More than 24 million Iraqis are expected to cast their votes Saturday, to elect 329 members of parliament, in a mixed power sharing ballot that secure relative quotas.
Nearly 7,000 candidates are contesting 329 seats in the parliament, of which a quarter must go to women
The winning lists must form coalitions to obtain a majority in order to form the next government of the country.
Facts and numbers of the major legislative elections brought in after the 2003 US-led invasion, and the defeat of ISIS in the country:
• Iraq Population: 38 mln
More than 24 mln are voters distributed over 18 governorates acroos Iraq, among these voters 3.5 mln Iraqi who will cast their votes for the first time, while around 1 mln lraqi expatriates living in twenty one country voted earlier for the first time too, according to Iraq Independent High Electoral Commission.
• Candidates: 6,990 among them 2,011 women
Polling stations: around 8,959 polling stations where voters can cast their votes electronically, while eleven thousand electronic IDs have been handed over to legitimate voters.
Around one mln displaced Iraqis will cast electronically, while 285,564 Iraqi in refugee camps will cast their votes in 166 polling stations distributed over 70 refugee camps located in eight governorates.
Seats: 329, among them nine seats for minority ethnic and religious group like the Christians, Shabak, Sabians, Yazidis and Shiite Kurds, while 83 seats a quarter, most go to women in a four-year-term.
• The ballot system:
The ballot system is based on the list, closed and open. The closed list does not allow voters to choose or cancel candidates and should be cast as a complete list, while voters can choose and select candidates from the open list according to their sequence within each list.
• 87 political coalition is competing in the Iraqi legislative elections, and the most prominent are:
- Al-Nasr Alliance: headed by current prime minister Haider Al-Abadi. Since the toppling of Saddam Hussein regime in 2003, the Dawaa party which was the historical opposition of the previous regime, was divided into two blocs, one is al-Nasr which includes major figures from the civil society and known for being secular.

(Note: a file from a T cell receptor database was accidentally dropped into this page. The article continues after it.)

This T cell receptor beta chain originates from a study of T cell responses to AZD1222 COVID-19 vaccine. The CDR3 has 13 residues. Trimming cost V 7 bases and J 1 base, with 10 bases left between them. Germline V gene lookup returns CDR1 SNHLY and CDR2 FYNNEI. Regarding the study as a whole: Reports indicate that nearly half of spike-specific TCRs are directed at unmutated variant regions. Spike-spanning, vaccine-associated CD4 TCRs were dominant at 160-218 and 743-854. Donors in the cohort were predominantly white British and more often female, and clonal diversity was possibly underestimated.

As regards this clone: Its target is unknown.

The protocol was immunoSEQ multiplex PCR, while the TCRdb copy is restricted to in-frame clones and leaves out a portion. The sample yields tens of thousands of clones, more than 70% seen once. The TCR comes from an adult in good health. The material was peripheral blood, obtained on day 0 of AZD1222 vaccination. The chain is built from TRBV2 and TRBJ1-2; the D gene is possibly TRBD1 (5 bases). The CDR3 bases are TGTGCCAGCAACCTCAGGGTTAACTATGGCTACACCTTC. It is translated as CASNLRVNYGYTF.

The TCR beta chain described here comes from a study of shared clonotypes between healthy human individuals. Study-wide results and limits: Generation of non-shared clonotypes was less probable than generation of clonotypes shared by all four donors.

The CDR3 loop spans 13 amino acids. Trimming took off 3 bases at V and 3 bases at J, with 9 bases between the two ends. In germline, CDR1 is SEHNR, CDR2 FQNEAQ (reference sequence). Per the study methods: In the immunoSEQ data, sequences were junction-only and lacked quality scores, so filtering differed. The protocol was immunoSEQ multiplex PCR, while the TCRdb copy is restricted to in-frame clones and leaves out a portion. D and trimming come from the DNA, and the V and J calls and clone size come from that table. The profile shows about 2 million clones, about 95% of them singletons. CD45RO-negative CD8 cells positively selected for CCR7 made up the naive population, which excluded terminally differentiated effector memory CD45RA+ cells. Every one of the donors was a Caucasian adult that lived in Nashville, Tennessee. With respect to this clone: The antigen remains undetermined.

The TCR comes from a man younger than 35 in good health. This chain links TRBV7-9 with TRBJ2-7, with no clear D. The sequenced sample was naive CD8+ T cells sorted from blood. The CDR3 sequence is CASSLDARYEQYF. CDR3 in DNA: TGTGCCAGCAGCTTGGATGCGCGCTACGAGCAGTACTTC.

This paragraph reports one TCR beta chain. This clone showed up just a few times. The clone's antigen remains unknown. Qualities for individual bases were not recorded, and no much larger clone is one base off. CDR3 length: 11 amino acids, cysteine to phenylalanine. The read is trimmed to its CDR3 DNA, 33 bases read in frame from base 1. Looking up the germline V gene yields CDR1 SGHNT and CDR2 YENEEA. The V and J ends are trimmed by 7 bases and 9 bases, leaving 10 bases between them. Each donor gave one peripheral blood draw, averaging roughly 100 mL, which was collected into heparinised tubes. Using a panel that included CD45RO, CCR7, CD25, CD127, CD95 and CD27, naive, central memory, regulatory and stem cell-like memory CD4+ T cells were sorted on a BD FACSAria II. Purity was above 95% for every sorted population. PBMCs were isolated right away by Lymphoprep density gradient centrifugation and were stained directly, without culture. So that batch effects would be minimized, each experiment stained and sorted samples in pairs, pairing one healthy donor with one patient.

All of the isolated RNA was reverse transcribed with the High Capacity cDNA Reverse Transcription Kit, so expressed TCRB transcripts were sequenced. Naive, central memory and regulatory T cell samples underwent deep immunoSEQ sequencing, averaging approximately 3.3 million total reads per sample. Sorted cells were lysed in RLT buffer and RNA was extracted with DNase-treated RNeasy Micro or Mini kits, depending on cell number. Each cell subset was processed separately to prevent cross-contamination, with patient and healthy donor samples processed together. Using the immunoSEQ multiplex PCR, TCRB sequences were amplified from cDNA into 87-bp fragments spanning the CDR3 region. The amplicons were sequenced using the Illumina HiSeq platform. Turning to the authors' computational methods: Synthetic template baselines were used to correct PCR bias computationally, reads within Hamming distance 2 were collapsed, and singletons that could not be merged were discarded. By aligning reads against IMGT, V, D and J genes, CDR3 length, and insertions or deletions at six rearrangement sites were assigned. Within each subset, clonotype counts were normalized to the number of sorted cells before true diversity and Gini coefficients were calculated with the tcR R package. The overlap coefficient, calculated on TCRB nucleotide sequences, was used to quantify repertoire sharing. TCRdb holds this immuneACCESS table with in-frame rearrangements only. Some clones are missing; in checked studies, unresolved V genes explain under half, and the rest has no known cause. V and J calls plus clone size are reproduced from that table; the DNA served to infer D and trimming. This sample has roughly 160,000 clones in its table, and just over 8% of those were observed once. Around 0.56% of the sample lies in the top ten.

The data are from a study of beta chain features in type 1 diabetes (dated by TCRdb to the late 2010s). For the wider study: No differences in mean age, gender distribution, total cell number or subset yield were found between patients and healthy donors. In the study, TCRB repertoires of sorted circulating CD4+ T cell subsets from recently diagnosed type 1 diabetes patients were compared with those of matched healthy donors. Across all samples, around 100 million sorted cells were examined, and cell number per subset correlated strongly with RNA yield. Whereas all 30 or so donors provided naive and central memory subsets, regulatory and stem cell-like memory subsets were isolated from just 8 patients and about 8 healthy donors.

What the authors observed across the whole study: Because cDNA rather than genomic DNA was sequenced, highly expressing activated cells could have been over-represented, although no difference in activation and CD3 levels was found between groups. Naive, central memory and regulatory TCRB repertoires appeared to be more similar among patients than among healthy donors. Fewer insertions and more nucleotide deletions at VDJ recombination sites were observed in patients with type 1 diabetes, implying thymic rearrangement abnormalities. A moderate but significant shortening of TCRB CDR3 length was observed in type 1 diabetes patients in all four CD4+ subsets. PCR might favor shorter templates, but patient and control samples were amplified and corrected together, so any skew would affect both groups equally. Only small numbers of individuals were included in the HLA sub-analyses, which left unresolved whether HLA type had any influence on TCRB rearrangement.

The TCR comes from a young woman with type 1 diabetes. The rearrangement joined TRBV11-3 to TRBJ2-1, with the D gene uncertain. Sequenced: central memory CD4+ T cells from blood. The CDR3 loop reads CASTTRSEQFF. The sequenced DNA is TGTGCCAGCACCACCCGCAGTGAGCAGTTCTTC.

- Al-Fatah Alliance: headed by Hadi al- Aimri, leader of the Badr Organization one of the major leaders of the Popular Mobilization Militia, which most of its leaders resigned to pursue a politics.
- Alliance of the State of the Law: headed by former prime minister Nouri al-Maliki which counts on Dawaa party headed by al-Maliki himself. This alliance is very popular among a lot of its members who held previously governmental positions during the former premier term, however other members in the alliance critised its performance for mishandling ISIS which almost overtook the country.
- Saairun Alliance: is an unprecedented alliance between the Shiite leader Mouqtada al-Sadr and the communist party, combining six alliances mostly secular figures.
- Sunni Alliance: the sunni candidates are participating in the elections through multiple lists, most notably the National Alliance headed by vice president of the country Iyad Allawi a Shiite who promotes himself as a secularist, and Iraq Parliamentary Speaker Salim al-Jubouri, might be this year biggest loser because of the control of "Dahesh" on their areas during the past years.
- The Kurds: They are participating through several parties to share 46 parliamentary seats, 2 for Christinas in the Kurdistan region, and most notably the Kurdistan Democratic Party headed by former president Mssoud Barazani and the Patriotic Union of Kurdistan (the majority are loyalists of Jalal Talabani family) in addition to other opposition parties, notably Iraqi al-Watani party for change, Jemaah Islamiah and New Generation Movement.